The Matador is riddled with plot holes and morality gaps, but it nevertheless survives on its charisma and willpower. An unforgettable performance by Pierce Brosnan doesn’t hurt, either.
The Matador is not the first film from writer/director Richard Shepard (The Linguini Incident, 1991), but it feels like a first film. Sets are simple and simplistic. The plot and characters lack subtlety and sophistication. Music and setups seem to be borrowed wholesale from the action/adventure movies that young, aspiring male directors thrive on.
Even the plot seems to borrow heavily from the movie tastes of young men: We open on an assassin, Julian (Brosnan), blowing up a Porsche (with Colorado plates!), but not before a little humor playing with the cool anonymity of movie spies. A kid comes up to our hero and asks why he’s been staring at that car over there. Our sophisticated killer resorts to childish name-calling before storming off in a huff.
Our assassin meets our protagonist Danny (Greg Kinnear) in hotel bar in Mexico City. The killer has finally lost his nerve and he’s ready to hit the bottle since he couldn’t hit his target. Danny is drinking to celebrate a big business deal, and he’s eager to open up to any American who’ll share a margarita with him. After a rough start smoothed by alcohol, these two unlikely amigos head straight for “awkward” territory, with Danny talking about the death of his son and Julian trying desperately to change the subject by telling a tasteless “Mexican walks into a cantina” joke.
Julian, obviously, has very unpolished social skills.
Eventually, Julian decides he really needs a friend to help him through his mid-life crisis, so he invites Danny to the bullfights. (In the credits, the filmmakers have it both ways; they “do not condone” bullfighting, but acknowledge its cultural significance.) Danny asks what Julian does for a living and Julian simply tells him the truth: he’s an assassin. Danny can’t believe it. Picking a dapper Don at random from the crowd, he asks how Julian would kill him, right now, if money was no object. Julian obliges, distracting the security team, planning an escape route, pulling a knife, and nearly scaring the Don (and Danny) to death in a bathroom stall.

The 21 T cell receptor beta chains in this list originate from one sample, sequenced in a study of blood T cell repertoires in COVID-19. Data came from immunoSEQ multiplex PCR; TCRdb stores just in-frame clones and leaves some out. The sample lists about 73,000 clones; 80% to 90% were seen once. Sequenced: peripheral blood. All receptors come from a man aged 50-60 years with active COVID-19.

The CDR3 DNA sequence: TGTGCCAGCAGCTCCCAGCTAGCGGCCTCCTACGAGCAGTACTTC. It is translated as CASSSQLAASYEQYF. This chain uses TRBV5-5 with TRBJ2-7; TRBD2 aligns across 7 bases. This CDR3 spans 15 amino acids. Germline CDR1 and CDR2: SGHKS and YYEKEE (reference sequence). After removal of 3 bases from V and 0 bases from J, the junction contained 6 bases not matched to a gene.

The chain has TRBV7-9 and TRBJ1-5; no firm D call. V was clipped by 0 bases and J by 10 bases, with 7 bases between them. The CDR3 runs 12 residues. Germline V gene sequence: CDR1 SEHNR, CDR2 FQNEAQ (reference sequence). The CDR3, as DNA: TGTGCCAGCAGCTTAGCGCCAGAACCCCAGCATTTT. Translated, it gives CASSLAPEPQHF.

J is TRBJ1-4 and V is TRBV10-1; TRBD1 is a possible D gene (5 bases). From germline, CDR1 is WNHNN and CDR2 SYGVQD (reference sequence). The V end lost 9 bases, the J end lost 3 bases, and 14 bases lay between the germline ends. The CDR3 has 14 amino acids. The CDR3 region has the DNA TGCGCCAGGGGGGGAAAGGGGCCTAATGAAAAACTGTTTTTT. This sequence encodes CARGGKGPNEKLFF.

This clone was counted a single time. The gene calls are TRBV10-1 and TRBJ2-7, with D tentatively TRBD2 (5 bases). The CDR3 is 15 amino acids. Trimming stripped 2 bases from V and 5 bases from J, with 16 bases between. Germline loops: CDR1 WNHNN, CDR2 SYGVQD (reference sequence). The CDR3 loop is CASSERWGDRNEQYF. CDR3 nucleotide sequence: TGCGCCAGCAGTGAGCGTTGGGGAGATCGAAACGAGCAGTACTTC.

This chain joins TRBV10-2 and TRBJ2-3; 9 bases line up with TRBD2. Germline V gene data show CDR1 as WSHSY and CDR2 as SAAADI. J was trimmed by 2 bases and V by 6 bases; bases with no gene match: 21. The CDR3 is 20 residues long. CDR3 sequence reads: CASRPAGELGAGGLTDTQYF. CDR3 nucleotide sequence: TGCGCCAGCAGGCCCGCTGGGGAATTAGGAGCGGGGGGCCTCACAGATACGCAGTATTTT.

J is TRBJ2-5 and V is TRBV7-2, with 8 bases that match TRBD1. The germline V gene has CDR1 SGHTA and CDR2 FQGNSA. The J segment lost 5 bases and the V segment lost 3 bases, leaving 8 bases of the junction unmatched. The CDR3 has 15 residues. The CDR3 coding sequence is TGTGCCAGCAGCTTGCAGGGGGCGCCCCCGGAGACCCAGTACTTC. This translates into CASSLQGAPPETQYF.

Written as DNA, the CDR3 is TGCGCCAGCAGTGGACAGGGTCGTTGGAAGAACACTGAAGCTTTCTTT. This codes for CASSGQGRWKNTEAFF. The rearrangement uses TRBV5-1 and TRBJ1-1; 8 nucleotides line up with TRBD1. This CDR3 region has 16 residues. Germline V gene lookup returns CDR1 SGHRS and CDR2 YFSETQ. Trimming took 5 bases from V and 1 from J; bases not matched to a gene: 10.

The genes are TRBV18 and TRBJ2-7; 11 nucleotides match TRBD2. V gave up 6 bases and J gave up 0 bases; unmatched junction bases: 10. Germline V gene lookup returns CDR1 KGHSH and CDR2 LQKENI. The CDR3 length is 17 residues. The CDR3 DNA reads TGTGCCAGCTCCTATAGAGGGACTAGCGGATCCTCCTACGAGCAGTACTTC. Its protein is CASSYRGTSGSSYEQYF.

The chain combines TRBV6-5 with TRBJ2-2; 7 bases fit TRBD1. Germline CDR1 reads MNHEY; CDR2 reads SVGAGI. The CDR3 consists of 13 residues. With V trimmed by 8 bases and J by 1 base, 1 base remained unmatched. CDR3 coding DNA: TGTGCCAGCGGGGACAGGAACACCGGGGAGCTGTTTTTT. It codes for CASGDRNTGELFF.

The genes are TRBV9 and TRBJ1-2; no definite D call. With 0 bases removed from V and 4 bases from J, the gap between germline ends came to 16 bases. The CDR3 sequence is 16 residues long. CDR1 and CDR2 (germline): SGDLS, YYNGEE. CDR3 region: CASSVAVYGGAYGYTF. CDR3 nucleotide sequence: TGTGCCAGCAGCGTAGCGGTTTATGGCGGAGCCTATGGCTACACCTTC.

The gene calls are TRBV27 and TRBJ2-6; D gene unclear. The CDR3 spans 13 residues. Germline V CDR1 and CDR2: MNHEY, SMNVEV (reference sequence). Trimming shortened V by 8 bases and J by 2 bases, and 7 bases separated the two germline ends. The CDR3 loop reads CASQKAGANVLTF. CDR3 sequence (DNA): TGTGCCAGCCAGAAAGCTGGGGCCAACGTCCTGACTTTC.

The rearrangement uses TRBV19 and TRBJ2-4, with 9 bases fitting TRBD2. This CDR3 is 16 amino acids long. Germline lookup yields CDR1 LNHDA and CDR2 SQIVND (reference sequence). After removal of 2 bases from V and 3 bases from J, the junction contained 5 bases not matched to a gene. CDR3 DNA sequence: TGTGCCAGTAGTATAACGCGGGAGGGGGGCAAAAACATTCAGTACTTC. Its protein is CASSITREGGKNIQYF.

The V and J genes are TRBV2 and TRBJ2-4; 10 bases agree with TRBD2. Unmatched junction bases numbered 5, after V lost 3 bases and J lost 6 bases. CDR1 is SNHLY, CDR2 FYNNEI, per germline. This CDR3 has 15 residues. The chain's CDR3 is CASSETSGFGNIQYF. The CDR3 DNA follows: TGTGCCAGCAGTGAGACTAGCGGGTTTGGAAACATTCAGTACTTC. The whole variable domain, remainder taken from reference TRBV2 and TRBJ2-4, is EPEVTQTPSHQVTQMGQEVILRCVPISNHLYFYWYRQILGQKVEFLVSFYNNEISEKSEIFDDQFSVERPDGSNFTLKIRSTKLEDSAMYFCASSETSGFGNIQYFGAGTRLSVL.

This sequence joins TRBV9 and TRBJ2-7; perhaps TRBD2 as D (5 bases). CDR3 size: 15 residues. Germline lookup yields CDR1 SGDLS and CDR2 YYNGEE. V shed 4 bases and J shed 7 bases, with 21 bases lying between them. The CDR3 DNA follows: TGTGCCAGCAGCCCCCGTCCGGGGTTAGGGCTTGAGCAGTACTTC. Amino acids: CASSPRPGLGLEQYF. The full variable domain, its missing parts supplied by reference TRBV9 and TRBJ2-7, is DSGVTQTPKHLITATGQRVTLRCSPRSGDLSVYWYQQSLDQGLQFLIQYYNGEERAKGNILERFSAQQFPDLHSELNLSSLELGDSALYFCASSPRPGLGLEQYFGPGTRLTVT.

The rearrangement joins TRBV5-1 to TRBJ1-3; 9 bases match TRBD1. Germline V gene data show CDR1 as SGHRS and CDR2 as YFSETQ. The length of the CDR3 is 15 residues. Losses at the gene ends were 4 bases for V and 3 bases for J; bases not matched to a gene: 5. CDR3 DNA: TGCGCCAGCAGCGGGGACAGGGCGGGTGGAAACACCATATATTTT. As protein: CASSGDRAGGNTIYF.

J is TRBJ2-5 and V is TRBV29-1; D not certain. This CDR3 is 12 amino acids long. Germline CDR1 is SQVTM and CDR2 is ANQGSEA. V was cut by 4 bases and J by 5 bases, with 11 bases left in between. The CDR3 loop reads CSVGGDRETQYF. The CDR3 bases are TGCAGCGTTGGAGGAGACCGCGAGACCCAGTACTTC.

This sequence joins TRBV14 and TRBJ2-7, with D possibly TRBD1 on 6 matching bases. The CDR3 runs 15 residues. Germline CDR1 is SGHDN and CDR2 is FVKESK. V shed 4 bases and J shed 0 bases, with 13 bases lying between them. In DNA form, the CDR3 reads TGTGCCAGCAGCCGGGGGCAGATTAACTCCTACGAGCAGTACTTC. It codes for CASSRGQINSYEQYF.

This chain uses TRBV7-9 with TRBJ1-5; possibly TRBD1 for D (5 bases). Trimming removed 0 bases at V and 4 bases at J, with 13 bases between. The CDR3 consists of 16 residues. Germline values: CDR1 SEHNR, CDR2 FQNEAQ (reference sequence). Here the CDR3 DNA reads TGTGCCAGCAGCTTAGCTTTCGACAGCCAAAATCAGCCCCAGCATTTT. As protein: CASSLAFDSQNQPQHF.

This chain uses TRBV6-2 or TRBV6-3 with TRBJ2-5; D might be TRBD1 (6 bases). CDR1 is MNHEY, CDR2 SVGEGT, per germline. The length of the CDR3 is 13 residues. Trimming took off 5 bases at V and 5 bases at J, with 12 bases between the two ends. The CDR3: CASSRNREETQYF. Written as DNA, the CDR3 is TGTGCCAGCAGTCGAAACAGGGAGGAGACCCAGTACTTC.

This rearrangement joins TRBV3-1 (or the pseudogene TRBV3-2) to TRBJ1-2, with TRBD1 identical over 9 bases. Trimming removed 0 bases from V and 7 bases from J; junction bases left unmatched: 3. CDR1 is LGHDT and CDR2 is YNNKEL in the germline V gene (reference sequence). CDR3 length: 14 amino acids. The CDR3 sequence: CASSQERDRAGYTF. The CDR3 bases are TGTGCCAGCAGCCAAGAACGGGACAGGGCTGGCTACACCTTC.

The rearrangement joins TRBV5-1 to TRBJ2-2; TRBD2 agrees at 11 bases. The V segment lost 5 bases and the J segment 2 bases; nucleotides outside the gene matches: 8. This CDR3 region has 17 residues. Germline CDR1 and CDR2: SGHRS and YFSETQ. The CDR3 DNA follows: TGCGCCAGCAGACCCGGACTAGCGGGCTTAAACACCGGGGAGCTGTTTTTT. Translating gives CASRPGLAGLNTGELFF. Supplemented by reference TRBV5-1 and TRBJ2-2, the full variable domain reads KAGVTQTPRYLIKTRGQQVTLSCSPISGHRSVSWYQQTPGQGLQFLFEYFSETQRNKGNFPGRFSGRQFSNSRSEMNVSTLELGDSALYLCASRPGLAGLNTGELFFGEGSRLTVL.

The two then have an awkward lunch together. Julian, desperate, asks Danny for some help on his next job, and Danny flatly refuses, curious though he may be about how assassination works. They leave Mexico to go their separate ways imagining they’ve seen the last of each other.
El Resto De La Historia
But all this has only been the first act. The two meet again when Julian shows up at Danny’s happy suburban Denver home. As exciting as it is to have a real assassin in your home (Danny’s wife, played by Hope Davis, wants to see his gun), Julian is still a social sophomore, and their pleasant late-night visit is tinged with desperation, condescension, and a hint of menace. Whenever the missus is out of the room Julian tries to convince Danny to help him with one last job, after which he can retire. If he doesn’t do it, “they” will kill Julian.
The movie continues from there. There is a pleasant surprise that shows that although The Matador may look like a rookie movie, Shepard has at least learned a few tricks of the trade.
The Matador Guy
That’s a lot of explanation, but really, the movie boils down to one thing: Pierce Brosnan as Julian. Although the character isn’t realistic — he feels like sitcom character, or maybe a cross between De Niro’s neurotic killer from Analyze This and Carrey’s desperate loser from The Cable Guy — he is well represented by Brosnan. (I was going to say “fleshed out by Brosnan” but that implies too human a performance, whereas Julian is more of a cartoon).
Julian is so lacking in social skills that you almost feel sorry for him — except that he is so lacking in social skills that it’s nearly impossible to like him. Brosnan walks a fine line between sympathy and repulsion, which is exactly what the role — and the movie — call for.
Unfortunately, to make it work, the character of Danny has to be just enough of a pushover to be bullied by someone like Julian. Again, the casting saves the day. Kinnear is a perfect patsy. He’s De Niro’s Billy Crystal. He’s Carrey’s Matthew Broderick. He’s just gullible enough, just enough of a naif to fall under Julian’s half-baked spell.
In the end, The Matador isn’t a masterpiece. But it’s enough of a laugh to keep you entertained for 96 minutes.